We don’t know what consequences came of all this, with the exception of the fact that Arts & Sciences Dean Rick Holz wrote a letter of reprimand to Philosophy Department Chair Nancy Snow for her verbal assault on us in a university café (in the presence of a prospective job candidate).

Marquette has made no attempt to censor the Marquette Warrior, nor have we received any sort of reprimand.

It would be nice to believe that this is because Marquette values academic freedom. But the reality is probably less flattering to Marquette.

Holtz Investigates

On Wednesday, November 19, we got an e-mail from Kim Patterson in the office of Holz. It said Holz wanted to meet with us.

We e-mailed him and made it clear to him that we would not accept any sort of reprimand or attempt to censor our blog. He wrote back with a conciliatory message:
Hi John. I think there has been a misunderstanding. I would like to meet with you tomorrow to just gather facts and listen to your side of the issue. As I have indicated before, I was asked by the Provost to gather information and do the fact finding investigation. So I have listened to the recording by the student and read your blog. I would like to hear from you directly and also hear from you about your run-in with Nancy Snow.
And then in a later e-mail:
Hi John. Your blog is your business but we will have to discuss aspects of what you blogged about as I think it is relevant to the issues. I am not planning to “reprimand, censure, or harass” you in any way. I simply want to have a conversation with you so I have a better understanding about what happened here.
Fair enough, we thought, and we even apologized to Holz for our initial testy response.


When we finally arrived at the meeting (on November 20) Holz was congenial enough and got some factual information from us.

But then he offered us some advice that could be interpreted as an attempt at intimidation (although he probably did not see it that way).

He noted that we had (before we went live with the story) e-mailed Cheryl Abbate from our Marquette account asking her for her version of what transpired. He suggested that we should keep our blogging separate from our Marquette business. He suggested we should consult Marquette’s guideline for computer use on that.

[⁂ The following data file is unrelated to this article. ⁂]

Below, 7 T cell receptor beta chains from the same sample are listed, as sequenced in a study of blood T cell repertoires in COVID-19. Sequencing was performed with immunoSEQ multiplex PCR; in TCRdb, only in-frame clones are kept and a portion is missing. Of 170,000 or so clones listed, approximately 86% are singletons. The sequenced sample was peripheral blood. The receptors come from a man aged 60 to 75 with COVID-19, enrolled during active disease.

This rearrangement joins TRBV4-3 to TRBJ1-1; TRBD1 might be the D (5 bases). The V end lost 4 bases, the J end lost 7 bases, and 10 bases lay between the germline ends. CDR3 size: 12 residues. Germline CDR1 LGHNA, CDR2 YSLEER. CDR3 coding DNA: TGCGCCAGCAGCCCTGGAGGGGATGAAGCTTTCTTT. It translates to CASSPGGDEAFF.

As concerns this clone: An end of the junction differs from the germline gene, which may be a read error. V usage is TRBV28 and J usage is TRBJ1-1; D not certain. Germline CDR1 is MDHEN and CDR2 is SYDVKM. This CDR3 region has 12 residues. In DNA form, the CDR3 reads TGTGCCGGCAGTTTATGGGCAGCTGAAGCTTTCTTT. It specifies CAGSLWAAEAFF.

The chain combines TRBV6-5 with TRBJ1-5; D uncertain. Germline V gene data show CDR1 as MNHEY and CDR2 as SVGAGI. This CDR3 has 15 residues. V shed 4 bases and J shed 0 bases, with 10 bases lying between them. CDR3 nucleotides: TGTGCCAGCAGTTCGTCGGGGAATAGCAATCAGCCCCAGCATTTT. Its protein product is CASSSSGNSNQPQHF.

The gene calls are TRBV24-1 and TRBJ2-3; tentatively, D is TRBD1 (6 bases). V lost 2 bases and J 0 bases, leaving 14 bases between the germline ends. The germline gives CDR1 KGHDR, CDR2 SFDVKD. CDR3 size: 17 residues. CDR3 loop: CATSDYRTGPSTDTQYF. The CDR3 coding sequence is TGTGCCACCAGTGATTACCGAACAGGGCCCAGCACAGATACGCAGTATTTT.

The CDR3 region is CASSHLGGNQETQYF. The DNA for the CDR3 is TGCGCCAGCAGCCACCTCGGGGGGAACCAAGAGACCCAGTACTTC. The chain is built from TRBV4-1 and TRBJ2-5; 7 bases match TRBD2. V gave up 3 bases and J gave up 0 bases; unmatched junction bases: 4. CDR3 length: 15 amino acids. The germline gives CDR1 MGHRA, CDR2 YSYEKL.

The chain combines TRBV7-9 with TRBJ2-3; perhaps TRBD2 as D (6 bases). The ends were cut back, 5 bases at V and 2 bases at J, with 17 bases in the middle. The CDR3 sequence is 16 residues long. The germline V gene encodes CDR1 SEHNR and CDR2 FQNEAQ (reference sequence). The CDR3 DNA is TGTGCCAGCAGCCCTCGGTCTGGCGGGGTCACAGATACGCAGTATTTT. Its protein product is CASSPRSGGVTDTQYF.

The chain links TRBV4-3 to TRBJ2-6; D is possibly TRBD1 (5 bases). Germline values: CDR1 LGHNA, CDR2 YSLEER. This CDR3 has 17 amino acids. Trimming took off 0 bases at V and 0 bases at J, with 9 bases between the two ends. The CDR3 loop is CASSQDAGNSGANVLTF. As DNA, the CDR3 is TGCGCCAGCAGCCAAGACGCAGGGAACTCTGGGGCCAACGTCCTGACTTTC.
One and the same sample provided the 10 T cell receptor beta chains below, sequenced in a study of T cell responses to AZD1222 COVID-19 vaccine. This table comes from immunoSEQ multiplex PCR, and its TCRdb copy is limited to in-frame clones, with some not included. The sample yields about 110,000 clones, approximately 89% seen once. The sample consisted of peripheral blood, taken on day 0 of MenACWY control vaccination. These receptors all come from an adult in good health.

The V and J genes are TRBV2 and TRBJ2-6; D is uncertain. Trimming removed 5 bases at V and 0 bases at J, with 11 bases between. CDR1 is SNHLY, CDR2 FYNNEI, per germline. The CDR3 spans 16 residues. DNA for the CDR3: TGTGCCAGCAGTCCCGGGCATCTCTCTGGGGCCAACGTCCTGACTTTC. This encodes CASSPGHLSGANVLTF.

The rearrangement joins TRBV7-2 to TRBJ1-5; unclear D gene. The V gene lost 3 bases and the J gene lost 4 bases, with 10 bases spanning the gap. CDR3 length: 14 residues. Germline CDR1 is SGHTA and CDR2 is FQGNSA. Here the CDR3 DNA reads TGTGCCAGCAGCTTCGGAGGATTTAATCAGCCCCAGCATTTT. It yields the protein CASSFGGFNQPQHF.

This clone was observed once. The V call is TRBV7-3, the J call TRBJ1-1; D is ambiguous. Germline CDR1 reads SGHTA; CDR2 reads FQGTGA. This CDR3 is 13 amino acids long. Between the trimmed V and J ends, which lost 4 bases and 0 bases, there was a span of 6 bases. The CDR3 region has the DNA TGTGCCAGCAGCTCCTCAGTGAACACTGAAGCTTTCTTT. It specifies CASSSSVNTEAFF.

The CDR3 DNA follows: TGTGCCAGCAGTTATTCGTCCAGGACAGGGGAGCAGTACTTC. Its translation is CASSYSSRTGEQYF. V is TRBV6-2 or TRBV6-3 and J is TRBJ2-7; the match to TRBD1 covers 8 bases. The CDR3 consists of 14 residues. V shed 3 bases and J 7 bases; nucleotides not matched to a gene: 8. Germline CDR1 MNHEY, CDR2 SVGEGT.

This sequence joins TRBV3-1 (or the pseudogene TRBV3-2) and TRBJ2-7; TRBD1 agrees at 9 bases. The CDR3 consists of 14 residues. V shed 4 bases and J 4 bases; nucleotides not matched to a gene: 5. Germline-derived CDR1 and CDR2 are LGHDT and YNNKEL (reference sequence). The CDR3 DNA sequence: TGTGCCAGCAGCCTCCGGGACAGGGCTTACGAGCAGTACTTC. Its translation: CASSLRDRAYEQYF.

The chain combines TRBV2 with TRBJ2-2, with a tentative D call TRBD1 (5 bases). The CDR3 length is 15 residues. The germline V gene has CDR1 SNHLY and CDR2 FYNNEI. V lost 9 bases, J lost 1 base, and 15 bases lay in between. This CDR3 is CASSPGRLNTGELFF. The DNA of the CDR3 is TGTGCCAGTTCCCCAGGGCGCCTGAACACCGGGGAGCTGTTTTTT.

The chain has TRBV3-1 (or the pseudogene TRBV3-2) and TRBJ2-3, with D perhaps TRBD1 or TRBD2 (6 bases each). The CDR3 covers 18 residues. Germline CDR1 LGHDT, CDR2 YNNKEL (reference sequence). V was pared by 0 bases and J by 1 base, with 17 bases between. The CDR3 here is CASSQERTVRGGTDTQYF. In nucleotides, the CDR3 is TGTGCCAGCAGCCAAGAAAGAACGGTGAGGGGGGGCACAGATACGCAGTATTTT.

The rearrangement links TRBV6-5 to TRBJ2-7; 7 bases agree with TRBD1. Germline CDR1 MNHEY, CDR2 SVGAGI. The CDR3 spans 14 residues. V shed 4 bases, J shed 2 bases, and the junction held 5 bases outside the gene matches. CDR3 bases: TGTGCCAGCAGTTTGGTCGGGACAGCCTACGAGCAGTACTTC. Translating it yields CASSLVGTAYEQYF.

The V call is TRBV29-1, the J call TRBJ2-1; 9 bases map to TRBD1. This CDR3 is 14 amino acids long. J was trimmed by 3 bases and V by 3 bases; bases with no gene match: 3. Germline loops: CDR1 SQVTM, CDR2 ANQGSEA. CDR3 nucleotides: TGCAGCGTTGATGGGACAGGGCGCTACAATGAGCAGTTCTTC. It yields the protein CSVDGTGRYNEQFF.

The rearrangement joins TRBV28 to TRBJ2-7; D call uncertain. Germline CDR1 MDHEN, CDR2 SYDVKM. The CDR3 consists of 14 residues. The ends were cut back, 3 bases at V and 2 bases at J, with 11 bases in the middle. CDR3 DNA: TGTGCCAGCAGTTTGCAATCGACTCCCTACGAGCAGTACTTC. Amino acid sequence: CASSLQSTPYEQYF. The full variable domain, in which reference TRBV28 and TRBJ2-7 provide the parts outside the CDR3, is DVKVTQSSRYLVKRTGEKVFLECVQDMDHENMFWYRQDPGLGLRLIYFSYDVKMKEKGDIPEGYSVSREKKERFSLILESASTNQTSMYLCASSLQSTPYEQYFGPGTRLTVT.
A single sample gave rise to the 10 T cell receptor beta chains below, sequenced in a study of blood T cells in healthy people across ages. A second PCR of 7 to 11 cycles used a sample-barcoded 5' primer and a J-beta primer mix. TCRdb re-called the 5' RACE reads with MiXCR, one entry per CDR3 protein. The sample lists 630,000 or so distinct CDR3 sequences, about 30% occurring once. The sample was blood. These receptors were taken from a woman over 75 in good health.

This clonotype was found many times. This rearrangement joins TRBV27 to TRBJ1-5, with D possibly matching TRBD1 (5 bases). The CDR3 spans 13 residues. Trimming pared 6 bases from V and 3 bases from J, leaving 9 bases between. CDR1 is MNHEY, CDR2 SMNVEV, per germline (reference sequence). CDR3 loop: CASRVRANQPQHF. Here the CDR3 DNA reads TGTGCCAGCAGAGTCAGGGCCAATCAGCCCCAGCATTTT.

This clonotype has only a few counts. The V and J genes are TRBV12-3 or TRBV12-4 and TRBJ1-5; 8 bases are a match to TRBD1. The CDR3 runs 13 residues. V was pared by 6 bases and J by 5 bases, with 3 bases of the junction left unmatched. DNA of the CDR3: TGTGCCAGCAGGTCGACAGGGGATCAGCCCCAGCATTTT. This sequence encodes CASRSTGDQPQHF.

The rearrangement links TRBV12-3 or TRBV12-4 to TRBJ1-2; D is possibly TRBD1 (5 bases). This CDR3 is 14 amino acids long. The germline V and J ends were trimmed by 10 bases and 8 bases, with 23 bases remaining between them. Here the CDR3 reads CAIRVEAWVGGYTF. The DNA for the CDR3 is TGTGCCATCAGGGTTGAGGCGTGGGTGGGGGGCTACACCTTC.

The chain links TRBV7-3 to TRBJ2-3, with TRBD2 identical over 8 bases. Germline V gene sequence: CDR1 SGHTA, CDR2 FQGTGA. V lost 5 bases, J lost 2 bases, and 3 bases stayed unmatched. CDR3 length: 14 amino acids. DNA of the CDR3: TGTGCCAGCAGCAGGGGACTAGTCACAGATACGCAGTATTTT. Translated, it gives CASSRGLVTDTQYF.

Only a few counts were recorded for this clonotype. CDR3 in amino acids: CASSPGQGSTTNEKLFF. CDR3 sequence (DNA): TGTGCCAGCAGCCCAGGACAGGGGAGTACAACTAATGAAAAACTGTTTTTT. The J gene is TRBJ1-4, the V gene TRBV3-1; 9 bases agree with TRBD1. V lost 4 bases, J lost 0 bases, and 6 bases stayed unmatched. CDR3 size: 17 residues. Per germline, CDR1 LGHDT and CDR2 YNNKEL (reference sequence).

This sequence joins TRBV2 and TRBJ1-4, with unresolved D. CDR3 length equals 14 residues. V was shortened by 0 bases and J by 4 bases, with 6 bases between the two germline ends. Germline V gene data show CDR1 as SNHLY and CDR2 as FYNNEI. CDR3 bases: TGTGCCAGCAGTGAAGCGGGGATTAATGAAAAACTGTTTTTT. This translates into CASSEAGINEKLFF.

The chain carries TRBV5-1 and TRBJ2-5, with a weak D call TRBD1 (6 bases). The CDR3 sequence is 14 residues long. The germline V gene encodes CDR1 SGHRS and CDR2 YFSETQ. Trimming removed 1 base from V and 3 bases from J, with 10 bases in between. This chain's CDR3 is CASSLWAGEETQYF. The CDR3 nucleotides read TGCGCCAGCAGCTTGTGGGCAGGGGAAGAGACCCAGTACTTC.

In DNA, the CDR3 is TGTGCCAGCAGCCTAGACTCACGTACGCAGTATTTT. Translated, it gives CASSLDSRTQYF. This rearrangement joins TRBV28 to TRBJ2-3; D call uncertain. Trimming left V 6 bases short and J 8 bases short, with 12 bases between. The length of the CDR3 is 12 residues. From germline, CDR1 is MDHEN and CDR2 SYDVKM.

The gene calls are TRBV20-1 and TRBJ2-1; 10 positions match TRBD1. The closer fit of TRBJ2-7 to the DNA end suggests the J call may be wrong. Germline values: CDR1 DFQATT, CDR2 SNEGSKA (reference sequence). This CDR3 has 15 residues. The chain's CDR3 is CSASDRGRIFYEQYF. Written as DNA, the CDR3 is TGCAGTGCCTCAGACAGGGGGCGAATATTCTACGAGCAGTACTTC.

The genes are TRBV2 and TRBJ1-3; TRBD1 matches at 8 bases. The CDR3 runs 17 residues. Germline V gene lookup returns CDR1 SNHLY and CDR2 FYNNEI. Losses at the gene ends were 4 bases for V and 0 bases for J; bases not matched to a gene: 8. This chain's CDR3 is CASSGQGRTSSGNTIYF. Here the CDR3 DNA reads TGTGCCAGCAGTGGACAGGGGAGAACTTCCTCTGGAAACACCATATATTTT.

We told him that our blogging is a form of publication (if not a particularly exalted one), and research for publication is most certainly something for which we can use Marquette resources. We told him he would be opening a “can of worms” if he made an issue of that.

Then, worse, he told us we should consult Marquette’s guidelines on harassment – the implicit suggestion being that we were “harassing” people with our blogging. We told him we know the guidelines quite well, and that Marquette’s guidelines are absurdly broad, but that for anything to be called “harassment” it has to be directed against a “protected class.” People with politically correct leftist political opinions are not a protected class.

We asked Holz if he had completed the university “training” about harassment, and he replied that he had. We pointing out that the “training” clearly teaches that merely expressing opposition to gay marriage to a fellow employee could be considered “harassment.” He blandly replied [paraphrasing] “yes, the definition is getting broader.”

His response gave no indication that he had any reservations about defining the mere expression of a political opinion as harassment.

We explained to him that if we got anything from Marquette that even vaguely resembled a reprimand we would call our lawyer, and that “we have a lawyer who loves to sue Marquette.”

We have heard nothing further from Marquette

Evaluating Holz

Holz probably didn’t even perceive his statements as questionable. He came across as a conventional, bland, risk averse bureaucrat. Such bureaucrats find free expression problematic, since it creates complaints to the bureaucrats. Holz probably thought he was giving us good advice as to how to avoid controversy and of course, our avoiding controversy would avoid controversy for him. He apparently didn’t understand that we don’t mind controversy.